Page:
Background: Blood is a non-pharmaceutical product obtained through voluntary donations. Donations in Zimbabwe are inadequate to meet the insatiable appetite from patients in need of transfusion for various therapies and procedures. The adequacy of blood products is attributable to a profound donor recruitment and retention strategy that is largely influenced by the motives driving the blood donors. Understanding the motivations, preferred incentives and potential barriers to donation among high school aged blood donors may prove to be critical in the success of National Blood Service Zimbabwe (NBSZ).
Methods: A cross sectional study of experienced high school donors was conducted in the Manicaland province of Zimbabwe consisting of a sample of 215 student donors irrespective of gender. A self-administered questionnaire requested donors to rate importance of: motivational factors, potential deterrents that may influence future decisions to donate blood and the appeal of various incentives offered by NBSZ.
Results: Factor analysis with oblique rotation revealed a three factor solution of blood donor motivation. The Understanding factor explained 57.3% of the total variation, Enhancement and value factor explained 22.3% and the social factor explained 12.7% hence the three factors explained 92.3% of the total variation in the data. 83% of the respondents were also motivated by helping their respective schools donate more than any other. None of the deterrents were rated as important. Three incentives (coffee mugs, T-shirts and Key holders) received a high level of support from majority of the respondents. The ratings were 79%,74% and 67% respectively.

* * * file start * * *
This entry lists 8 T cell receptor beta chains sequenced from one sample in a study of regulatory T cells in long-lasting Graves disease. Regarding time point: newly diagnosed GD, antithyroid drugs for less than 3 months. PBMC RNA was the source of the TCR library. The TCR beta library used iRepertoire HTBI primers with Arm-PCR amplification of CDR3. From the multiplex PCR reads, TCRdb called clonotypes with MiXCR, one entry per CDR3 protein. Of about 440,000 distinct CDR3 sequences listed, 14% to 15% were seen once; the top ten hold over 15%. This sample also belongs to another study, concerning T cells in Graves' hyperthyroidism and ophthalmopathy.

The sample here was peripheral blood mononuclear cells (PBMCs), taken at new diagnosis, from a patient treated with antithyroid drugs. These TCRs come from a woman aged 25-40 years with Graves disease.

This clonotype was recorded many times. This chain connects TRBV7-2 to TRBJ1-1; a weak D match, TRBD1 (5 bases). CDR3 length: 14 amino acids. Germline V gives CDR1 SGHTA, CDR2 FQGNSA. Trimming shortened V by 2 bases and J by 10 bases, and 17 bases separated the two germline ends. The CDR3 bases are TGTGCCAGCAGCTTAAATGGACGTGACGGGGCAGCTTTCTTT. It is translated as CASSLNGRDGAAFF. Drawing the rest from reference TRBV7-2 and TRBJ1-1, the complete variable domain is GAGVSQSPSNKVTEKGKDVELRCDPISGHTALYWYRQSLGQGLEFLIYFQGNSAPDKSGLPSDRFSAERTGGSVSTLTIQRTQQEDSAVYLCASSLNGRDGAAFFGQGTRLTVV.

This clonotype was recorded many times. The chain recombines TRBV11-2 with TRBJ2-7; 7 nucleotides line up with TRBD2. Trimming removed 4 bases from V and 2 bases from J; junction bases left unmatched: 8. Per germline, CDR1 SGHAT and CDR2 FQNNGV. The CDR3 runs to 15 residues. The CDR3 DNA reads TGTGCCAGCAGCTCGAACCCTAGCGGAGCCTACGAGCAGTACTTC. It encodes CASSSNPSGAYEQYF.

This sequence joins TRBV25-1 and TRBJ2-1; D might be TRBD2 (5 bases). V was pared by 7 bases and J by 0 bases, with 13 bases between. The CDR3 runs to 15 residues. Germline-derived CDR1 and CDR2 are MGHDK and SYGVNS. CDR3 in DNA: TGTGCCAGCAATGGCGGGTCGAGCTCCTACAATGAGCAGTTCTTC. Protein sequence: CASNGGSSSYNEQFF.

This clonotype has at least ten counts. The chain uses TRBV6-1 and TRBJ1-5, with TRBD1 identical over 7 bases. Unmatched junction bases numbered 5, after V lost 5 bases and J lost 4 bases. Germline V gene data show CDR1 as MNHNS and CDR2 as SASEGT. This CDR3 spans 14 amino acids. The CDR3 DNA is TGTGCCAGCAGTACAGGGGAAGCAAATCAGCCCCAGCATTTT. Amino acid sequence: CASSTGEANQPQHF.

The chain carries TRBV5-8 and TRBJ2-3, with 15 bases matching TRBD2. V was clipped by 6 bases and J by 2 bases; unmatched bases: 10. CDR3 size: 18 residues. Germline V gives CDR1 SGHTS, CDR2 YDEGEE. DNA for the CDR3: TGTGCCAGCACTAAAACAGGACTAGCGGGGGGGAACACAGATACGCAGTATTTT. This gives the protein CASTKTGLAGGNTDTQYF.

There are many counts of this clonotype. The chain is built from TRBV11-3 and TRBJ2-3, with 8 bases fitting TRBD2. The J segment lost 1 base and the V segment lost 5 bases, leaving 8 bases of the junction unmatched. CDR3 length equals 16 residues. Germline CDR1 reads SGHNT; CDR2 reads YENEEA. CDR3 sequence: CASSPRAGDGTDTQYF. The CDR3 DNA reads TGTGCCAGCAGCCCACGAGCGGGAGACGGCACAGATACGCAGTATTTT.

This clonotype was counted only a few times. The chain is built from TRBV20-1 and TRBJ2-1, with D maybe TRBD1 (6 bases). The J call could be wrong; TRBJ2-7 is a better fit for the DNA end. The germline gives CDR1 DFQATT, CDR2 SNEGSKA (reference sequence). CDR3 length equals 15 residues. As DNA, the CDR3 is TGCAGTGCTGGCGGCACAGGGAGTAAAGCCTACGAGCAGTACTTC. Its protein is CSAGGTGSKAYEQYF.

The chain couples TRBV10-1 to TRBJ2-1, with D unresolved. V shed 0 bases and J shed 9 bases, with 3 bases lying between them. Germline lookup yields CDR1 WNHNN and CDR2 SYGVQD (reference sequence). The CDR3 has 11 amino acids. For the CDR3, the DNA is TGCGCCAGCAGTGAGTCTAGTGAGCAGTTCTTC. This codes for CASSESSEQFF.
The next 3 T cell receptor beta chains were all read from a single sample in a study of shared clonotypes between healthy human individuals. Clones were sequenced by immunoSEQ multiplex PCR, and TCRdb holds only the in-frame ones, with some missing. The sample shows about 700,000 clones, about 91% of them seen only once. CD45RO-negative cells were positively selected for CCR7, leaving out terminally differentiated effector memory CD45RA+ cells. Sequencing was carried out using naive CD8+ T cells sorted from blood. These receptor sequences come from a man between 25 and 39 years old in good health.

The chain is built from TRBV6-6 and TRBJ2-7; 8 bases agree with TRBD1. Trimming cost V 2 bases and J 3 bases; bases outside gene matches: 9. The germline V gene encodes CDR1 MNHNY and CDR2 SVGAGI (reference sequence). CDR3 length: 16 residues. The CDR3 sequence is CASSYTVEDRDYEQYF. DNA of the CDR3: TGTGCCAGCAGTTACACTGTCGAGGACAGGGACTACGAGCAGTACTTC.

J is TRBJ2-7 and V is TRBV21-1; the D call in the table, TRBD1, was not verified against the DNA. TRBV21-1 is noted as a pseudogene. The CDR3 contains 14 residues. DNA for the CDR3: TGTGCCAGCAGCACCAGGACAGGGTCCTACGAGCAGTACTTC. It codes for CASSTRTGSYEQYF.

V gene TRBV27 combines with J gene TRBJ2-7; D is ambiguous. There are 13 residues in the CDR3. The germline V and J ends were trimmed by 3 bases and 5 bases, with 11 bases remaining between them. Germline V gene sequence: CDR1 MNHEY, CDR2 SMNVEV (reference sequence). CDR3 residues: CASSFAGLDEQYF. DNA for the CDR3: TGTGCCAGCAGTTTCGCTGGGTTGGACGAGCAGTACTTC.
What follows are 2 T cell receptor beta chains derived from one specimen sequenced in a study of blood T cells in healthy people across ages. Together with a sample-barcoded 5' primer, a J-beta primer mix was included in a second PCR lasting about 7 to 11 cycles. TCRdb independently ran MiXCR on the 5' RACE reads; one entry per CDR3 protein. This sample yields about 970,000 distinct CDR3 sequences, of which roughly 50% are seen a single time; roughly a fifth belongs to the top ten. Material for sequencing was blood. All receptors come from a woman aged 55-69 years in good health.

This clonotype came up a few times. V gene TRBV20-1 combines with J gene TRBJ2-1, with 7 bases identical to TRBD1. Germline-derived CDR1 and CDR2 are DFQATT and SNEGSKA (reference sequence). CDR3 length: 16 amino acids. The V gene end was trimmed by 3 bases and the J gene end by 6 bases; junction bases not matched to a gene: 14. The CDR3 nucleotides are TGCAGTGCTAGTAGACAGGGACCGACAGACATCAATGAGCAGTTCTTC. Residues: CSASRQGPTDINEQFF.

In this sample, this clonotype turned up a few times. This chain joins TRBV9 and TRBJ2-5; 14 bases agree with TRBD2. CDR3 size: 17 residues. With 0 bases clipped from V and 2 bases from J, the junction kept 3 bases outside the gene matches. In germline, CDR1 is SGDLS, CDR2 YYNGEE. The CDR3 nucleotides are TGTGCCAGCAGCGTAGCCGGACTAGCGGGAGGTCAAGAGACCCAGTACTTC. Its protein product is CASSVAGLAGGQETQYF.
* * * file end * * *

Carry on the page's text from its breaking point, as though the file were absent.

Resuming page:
Conclusion: The findings of the study provide empirical evidence for the utilization of the Voluntary Functions Inventory (VFI) in the Zimbabwean context and high school aged donors were motivated mainly by the Understanding factor. Young donors are more attracted to concrete items as incentives and males have a greater desire to donate than females.
Published Date: 2019-10-08; Received Date: 2019-09-14